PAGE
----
OpenSCAP is now able to work with DataStreams natively and efficiently without creating temporally files. And as a bonus, we have introduced native support for bzipped files. If the filename is *.xml.bz2, OpenSCAP will recognize the file and process it as a plain XML. That is pretty cool, because it will allow us to build an efficient SCAP results storage, the project SCAPtimony.

How does OpenSCAP work?

This is an introductionary into OpenSCAP internals. After read, you will understand the high-level architecture of OpenSCAP.

Structure of codebase

OpenSCAP project consists of three notable parts: command-line tool, shared library, and the OVAL probes. Let's first take closer look on command-line tool. The oscap is just small binary which makes functionality of the shared available to an user. We are trying to keep the codebase of oscap command as small as possible.

Everything oscap does is backed by the shared library, The library is logically divided to parts (XCCDF, OVAL, DataStream, CPE, ...). The parts of the library match to the components of SCAP standard. Each part includes parser and exporter code as well as the implementation of algorithms defined by standard.

The heart of the library is implementation of OVAL language. That is the part that includes a lot of low-level code to query system characteristics. Library uses special executables: OpenSCAP probes to examine the system. None of the checks is implemented by library itself.

When a library evaluates OVAL object, it finds an appropriate probe, executes it and sends the query to the probe's stdin. The probe queries system and returns a result on its stdout. The very compact protocol (SEXP is used for communication. Each probe holds a cache to minimize system load and avoid duplicate queries.

Introduction of High-level API

In past, we focused to build a low-level API. That means that users of library are able to build tools on top of the library that may do pretty much everything. For instance an SCAP editor may be build on top of

On the other hand, when we had this low-level API, it required profound intellectual exercise to write tools on top of it. For example writing simple scanner in C required several hundreds lines of code. That all just to load a datastream, initialize various structures, start evaluation, and export results correctly. There were simply too many options available with the low-level API.

Then, we have introduced xccdf_session interface. The xccdf_session interface is recommend starting point for any developer. It allows you to write very flexible XCCDF scanner, despite being abstracted from all low-level decisions.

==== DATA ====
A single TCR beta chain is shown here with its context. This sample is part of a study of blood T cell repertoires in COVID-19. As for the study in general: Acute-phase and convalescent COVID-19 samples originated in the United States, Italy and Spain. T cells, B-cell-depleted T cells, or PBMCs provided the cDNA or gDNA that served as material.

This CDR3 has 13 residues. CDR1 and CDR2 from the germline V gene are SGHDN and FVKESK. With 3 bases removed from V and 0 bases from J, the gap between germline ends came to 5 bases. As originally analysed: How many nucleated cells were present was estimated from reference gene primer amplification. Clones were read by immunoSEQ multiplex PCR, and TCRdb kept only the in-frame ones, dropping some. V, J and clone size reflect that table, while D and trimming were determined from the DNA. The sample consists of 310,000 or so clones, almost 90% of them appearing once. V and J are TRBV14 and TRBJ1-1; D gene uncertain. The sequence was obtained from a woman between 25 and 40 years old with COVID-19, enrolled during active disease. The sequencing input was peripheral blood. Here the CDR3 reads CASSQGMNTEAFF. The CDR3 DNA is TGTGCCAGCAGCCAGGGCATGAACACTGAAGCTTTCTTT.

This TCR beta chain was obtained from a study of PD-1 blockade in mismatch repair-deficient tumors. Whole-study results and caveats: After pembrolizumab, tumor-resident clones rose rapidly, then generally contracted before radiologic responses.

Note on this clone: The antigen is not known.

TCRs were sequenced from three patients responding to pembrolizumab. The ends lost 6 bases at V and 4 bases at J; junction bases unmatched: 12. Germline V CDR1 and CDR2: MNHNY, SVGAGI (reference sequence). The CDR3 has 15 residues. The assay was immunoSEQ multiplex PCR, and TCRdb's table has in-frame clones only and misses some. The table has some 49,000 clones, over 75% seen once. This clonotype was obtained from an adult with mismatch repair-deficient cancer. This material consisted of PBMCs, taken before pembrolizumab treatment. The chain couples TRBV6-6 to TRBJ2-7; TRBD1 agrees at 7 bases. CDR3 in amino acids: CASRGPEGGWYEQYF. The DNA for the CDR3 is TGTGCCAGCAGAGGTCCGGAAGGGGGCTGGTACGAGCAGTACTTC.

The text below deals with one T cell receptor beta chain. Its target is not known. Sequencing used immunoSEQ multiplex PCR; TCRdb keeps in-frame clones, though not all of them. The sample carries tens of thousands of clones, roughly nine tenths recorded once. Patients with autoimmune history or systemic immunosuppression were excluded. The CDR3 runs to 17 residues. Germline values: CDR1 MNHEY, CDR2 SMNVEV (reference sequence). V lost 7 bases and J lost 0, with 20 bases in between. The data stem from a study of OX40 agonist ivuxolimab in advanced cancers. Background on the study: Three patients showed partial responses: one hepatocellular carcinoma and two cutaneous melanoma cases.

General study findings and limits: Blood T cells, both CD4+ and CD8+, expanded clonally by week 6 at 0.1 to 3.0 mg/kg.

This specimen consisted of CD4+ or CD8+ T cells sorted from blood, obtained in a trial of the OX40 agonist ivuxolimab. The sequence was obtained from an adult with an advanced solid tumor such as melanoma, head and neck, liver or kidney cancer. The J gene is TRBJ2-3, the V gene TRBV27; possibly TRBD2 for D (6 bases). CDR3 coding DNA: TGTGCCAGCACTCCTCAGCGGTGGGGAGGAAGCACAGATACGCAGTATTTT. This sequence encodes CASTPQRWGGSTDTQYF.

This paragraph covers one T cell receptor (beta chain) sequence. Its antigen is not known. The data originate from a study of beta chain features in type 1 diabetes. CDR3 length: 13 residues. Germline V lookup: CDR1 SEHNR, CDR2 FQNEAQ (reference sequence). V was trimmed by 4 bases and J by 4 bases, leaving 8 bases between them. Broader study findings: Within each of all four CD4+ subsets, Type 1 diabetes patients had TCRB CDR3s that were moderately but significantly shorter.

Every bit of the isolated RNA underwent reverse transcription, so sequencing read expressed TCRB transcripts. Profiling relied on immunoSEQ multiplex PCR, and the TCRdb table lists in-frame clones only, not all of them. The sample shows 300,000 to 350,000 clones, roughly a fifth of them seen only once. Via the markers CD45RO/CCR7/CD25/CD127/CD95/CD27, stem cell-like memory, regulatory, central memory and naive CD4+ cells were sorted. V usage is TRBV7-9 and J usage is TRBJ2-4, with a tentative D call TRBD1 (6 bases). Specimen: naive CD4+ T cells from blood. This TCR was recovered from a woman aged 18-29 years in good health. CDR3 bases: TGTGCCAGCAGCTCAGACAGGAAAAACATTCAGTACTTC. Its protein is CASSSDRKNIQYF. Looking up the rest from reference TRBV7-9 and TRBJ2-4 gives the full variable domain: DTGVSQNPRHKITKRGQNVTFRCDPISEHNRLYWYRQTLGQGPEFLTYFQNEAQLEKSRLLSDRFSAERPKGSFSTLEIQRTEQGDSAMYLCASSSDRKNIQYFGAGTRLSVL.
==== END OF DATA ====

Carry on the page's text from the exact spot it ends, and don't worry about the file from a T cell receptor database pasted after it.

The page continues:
Writing simple scanner

The ruby bindings for the library moved this to next level, a scanner tool can be written in 8 easy lines:

    1:     require 'openscap'
    2:     s ="/usr/share/xml/scap/ssg/fedora/ssg-fedora-ds.xml")
    3:     s.load
    4:     s.profile = "xccdf_org.ssgproject.content_profile_common"
    5:     s.evaluate
    6:     s.remediate
    7:     s.export_results(:rds_file => "results.rds.xml")
    8:     s.destroy

All the magic happens on the fifth line of code. The XCCDF module will build a structure called XCCDF_POLICY that holds an evaluation context. That is the object model of XCCDF file, selected profile, resolved values and handles to OVAL files referenced from XCCDF.

The XCCDF Policy then goes through the tree of XCCDF Rules and asks OVAL module to evaluate particular definitions. For each query OVAL module ask particular probe and caches result in form of collected object and module then computes test-result and definition-result. The final value is returned to XCCDF module and forms xccdf:rule-result.

Spacewalk & OpenSCAP :: Deletion of SCAP Results

This blog post describes a new feature of Spacewalk 2.1 (not yet released) which allows for SCAP results at the server to be deleted.

Previously, it was impossible to delete an SCAP scan from Spacewalk, but it turned out that some of the SCAP results loose importance over time and users want to delete them. In general, deletion of auditing results is tricky. The audit may serve as an evidence or may be subject to retention policies. Thus, Spacewalk should not allow SCAP result deletion, unless certain requirements are met.

Enabling SCAP Result Deletion

By default Spacewalk 2.1 does not allow SCAP result deletion, until the deletion is configured in Organization Configuration dialog.

In the Organization Configuration dialog (shown in figure above), there are two configuration items related to the SCAP Deletion. The first, Allow Deletion of SCAP results, enables deletion for the given organization. This option defaults to off, once enabled it allows system administrators to delete any SCAP results they can see and which has already passed its retention period. The second configuration item, Allow Deletion After, defines the retention period (in days) for SCAP result. If the retention period is set to zero, SCAP results can be deleted immediately upon finish.

Once configured, SCAP scan results may be deleted on web user interface or through API (using system.scap.deleteXccdfScan() function).

Spacewalk & OpenSCAP :: Detailed SCAP Results

This blog post describes a new feature of Spacewalk 2.0 related to OpenSCAP integration.

In previous versions, Spacewalk was able to schedule OpenSCAP scan on the managed systems and gather SCAP results to its database. Only a brief sub-set of SCAP results was stored in Spacewalk database. That included the result of evaluation for each xccdf:Rule, rule's ID, and CVE or CCE identifiers assigned to it. This kind of information was essential to spot misconfiguration early, however it was often not sufficient to investigate the causes of the failure. The more comprehensive information was available to a user only after manual scan re-run.

Since there were users requesting for Spacewalk to include more SCAP information, I decided to extend amount of aggregated data. Spacewalk 2.0 is now able to grab and store SCAP result files produced by OpenSCAP scanner. The figure below shows how the new data is presented.

The scan's details page now includes Detailed Results row which enables user to download SCAP Result files. There are three types of SCAP results files: